Prudhoe Castle is built on a steep sided rocky outcrop above the River Tyne. The barony of Prudhoe was granted to Robert d'Umfraville by Henry I after 1100, and a new castle was constructed on the site of an earlier fortification. Odinel d'Umfraville, who succeeded his father in 1145, was brought up in the home of Earl Henry, father of the Scottish king, William the Lion. Odinel rejected any Scottish loyalty and supported the English king, Henry II, when William the Lion invaded northern England in 1173-4. The Scottish king besieged Prudhoe in 1173 and again in 1174, but was unsuccessful on both attempts. Odinel and his force eventually captured the Scottish king outside Alnwick, where William was forced to sign the treaty of Falaise, recognising Henry as the superior lord of Scotland.
The best preserved parts of this 12th century castle are the gatehouse and curtain wall. A stone keep was also built but this is now very ruinous. In the 13th century a barbican was constructed in front of the gatehouse. It was built on both sides of the moat and was connected by a drawbridge. The gatehouse was given a vaulted basement and a chapel was added on the first floor. The chapel sanctuary is built into an oriel window, said to be the earliest oriel window in any castle in northern England.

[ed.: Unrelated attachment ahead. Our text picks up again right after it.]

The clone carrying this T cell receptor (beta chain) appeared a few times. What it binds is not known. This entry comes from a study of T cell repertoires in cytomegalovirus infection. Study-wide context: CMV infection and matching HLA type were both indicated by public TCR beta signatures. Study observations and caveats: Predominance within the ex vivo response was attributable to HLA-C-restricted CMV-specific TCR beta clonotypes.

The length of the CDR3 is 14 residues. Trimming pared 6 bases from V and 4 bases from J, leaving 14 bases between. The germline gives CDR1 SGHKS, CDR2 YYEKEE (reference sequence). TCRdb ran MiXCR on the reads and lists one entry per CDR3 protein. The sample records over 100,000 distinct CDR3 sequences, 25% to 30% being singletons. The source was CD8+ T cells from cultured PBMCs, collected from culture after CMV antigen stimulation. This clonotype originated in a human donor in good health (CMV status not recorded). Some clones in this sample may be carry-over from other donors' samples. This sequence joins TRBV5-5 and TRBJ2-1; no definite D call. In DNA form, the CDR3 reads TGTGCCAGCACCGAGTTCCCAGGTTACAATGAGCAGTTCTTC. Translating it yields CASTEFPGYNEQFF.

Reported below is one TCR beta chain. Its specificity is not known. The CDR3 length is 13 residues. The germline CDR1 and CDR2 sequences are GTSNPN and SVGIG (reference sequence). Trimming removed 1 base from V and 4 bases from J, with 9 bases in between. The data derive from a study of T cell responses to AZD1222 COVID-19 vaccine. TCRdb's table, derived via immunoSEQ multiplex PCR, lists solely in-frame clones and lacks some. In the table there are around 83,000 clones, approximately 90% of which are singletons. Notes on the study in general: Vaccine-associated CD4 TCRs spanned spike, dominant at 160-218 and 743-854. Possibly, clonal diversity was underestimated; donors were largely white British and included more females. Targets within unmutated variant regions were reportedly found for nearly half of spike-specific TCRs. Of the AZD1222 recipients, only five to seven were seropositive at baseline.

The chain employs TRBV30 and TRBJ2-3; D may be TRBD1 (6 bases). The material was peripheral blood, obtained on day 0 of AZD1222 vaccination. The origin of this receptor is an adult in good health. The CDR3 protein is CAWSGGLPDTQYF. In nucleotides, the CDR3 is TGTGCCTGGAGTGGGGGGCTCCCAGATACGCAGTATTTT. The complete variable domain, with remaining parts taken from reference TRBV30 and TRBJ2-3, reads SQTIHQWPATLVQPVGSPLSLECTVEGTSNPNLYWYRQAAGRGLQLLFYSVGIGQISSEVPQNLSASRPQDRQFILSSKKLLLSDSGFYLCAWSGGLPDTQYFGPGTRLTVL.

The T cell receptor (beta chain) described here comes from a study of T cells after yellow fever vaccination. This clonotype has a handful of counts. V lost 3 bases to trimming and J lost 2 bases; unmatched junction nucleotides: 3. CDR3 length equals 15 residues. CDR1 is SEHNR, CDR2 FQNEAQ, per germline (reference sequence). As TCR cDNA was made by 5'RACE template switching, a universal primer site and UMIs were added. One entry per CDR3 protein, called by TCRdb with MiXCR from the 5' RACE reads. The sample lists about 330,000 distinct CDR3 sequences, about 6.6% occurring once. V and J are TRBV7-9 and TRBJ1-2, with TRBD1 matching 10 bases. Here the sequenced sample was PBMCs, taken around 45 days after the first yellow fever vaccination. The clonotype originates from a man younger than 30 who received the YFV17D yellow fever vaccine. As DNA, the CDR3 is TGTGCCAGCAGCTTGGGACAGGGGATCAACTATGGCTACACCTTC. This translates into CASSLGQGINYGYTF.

The male line of the Umfravilles came to an end in 1381 when Gilbert III died childless. His widow married Henry Percy, Earl of Northumberland, and following her death in 1398, the Percys gained possession of the castle. Although the castle remained inhabited it suffered from neglect and gradually fell into ruin. Between 1808 and 1818, Hugh Percy, 2nd Duke of Northumberland, repaired the outer wall and the great tower while the rest of the ruined buildings within the outer ward were demolished. A new manor house was built across the middle of the castle, replacing a late 13th century residential range.
- In Prudhoe, on minor road off A695
- Prudhoe Castle, Prudhoe, Northumberland, NE42 6NA
- English Heritage. Open to the public. Admission fee
- For further information visit www.english-heritage.org.uk
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